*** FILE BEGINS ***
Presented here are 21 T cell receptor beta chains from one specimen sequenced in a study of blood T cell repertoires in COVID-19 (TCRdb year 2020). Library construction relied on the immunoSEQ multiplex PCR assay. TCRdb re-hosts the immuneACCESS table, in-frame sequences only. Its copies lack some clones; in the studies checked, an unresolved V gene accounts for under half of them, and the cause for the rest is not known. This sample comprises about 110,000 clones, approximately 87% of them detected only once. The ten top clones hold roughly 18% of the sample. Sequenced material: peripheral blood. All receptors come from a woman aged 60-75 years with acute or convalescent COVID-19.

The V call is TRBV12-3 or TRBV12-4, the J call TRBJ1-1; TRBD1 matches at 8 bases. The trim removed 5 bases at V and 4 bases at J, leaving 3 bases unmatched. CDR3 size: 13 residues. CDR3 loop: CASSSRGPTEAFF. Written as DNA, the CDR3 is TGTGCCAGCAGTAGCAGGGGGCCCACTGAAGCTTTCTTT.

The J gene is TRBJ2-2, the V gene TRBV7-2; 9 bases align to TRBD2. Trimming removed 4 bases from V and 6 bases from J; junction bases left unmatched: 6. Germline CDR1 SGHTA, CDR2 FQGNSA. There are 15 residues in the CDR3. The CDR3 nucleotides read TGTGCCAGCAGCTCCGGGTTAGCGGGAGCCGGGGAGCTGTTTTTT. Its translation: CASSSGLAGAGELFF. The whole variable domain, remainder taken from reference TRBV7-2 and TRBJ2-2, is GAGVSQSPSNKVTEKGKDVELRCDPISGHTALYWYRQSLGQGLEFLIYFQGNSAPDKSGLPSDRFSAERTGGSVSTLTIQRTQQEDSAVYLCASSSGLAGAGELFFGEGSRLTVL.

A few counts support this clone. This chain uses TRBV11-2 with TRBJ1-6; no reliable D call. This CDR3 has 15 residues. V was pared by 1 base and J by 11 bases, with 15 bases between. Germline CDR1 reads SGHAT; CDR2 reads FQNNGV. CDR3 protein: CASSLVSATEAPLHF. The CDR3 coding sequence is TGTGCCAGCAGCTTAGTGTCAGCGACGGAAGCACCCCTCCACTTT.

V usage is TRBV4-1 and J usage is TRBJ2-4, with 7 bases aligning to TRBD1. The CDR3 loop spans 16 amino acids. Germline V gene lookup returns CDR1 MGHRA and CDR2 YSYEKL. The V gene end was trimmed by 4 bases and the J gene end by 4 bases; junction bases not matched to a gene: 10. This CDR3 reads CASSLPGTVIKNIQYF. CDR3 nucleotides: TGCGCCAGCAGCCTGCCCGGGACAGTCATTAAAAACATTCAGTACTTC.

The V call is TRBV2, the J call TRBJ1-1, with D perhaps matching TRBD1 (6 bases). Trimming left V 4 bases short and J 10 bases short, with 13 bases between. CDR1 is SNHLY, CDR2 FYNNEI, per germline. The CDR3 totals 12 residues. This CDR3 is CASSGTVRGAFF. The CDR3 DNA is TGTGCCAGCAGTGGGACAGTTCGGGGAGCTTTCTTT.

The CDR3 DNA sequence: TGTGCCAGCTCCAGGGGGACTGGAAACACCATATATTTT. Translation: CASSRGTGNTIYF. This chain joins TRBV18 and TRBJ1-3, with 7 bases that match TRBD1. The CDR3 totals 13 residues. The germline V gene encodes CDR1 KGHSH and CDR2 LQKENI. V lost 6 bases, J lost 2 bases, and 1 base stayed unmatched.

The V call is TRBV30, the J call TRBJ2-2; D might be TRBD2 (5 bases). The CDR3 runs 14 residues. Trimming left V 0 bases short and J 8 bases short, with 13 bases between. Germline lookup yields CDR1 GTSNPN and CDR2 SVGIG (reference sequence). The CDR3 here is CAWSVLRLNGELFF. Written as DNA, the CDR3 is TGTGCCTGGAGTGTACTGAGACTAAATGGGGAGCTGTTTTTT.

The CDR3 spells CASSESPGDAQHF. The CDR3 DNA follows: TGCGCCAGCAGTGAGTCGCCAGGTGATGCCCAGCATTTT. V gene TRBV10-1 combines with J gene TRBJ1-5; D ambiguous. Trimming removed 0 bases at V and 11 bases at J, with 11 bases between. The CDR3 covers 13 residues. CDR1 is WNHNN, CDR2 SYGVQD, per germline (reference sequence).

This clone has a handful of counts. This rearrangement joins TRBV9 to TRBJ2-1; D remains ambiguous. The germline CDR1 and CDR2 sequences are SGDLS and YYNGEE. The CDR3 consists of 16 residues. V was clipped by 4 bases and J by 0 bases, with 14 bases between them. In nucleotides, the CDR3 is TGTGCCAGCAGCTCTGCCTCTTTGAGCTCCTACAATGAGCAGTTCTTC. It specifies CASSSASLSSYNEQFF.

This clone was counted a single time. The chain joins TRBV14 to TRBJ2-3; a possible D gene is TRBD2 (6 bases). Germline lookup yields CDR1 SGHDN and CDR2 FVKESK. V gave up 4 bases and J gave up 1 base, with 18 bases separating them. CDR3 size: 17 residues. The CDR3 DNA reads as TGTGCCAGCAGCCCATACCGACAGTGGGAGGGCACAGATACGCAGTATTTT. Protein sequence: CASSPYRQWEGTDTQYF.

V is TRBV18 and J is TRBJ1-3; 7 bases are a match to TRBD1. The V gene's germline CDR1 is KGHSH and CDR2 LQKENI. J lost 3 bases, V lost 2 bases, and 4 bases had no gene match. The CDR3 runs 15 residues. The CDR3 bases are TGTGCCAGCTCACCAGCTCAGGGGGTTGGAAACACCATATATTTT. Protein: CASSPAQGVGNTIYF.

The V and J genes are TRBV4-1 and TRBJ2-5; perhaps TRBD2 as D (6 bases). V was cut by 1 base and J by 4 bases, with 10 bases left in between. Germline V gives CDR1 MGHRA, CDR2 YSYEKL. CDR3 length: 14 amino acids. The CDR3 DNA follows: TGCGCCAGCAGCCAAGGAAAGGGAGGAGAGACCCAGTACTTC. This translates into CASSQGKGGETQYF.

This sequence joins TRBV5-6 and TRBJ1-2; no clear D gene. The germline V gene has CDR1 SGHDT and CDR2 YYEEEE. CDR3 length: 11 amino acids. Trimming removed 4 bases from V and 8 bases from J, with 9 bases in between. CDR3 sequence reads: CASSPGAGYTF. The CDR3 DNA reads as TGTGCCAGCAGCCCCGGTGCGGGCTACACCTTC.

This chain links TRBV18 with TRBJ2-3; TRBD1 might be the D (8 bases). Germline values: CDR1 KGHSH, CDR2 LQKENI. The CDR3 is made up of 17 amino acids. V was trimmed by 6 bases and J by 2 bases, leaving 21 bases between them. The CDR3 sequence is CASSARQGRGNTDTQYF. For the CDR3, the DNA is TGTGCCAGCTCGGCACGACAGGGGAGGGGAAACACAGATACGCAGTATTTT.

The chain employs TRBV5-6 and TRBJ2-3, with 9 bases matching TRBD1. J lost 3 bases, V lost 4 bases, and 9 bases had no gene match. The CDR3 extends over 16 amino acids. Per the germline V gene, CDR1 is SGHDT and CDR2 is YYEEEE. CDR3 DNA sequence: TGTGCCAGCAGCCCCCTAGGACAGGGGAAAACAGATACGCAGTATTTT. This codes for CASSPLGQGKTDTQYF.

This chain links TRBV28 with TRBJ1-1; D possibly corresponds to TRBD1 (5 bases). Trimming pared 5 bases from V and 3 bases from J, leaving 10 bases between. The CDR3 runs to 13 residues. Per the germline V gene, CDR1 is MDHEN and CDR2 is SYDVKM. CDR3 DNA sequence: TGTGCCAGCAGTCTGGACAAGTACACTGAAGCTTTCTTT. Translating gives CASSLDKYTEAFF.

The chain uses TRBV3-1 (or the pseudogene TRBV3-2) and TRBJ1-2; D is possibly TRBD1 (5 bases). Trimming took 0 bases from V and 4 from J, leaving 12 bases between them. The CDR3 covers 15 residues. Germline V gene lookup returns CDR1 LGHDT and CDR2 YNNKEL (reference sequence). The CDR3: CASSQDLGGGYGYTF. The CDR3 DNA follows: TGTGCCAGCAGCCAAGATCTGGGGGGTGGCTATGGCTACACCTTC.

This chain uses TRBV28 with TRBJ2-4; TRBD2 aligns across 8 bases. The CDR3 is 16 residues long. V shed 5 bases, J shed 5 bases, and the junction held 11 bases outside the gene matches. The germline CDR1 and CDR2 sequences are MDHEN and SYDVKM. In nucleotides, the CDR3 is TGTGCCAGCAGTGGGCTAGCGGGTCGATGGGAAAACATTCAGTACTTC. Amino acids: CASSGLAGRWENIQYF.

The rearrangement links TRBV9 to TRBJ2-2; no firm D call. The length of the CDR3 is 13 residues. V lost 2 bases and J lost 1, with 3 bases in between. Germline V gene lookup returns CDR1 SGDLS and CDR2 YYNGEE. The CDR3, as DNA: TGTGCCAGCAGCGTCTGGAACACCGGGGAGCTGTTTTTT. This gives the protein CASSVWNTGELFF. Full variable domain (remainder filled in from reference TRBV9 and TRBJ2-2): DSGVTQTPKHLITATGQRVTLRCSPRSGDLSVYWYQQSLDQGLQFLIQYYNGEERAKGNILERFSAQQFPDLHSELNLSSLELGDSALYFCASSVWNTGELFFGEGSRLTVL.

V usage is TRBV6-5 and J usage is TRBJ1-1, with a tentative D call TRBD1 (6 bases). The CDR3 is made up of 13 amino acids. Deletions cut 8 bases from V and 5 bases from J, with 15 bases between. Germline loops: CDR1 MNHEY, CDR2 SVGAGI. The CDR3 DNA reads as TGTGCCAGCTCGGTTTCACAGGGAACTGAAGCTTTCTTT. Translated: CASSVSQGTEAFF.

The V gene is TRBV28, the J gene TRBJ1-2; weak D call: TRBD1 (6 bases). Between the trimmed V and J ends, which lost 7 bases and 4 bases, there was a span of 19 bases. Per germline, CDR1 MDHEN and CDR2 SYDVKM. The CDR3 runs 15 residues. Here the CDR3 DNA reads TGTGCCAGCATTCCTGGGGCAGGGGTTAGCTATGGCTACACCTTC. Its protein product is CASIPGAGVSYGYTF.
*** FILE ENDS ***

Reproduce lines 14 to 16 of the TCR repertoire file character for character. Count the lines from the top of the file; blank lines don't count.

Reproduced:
This sequence joins TRBV5-6 and TRBJ1-2; no clear D gene. The germline V gene has CDR1 SGHDT and CDR2 YYEEEE. CDR3 length: 11 amino acids. Trimming removed 4 bases from V and 8 bases from J, with 9 bases in between. CDR3 sequence reads: CASSPGAGYTF. The CDR3 DNA reads as TGTGCCAGCAGCCCCGGTGCGGGCTACACCTTC.

This chain links TRBV18 with TRBJ2-3; TRBD1 might be the D (8 bases). Germline values: CDR1 KGHSH, CDR2 LQKENI. The CDR3 is made up of 17 amino acids. V was trimmed by 6 bases and J by 2 bases, leaving 21 bases between them. The CDR3 sequence is CASSARQGRGNTDTQYF. For the CDR3, the DNA is TGTGCCAGCTCGGCACGACAGGGGAGGGGAAACACAGATACGCAGTATTTT.

The chain employs TRBV5-6 and TRBJ2-3, with 9 bases matching TRBD1. J lost 3 bases, V lost 4 bases, and 9 bases had no gene match. The CDR3 extends over 16 amino acids. Per the germline V gene, CDR1 is SGHDT and CDR2 is YYEEEE. CDR3 DNA sequence: TGTGCCAGCAGCCCCCTAGGACAGGGGAAAACAGATACGCAGTATTTT. This codes for CASSPLGQGKTDTQYF.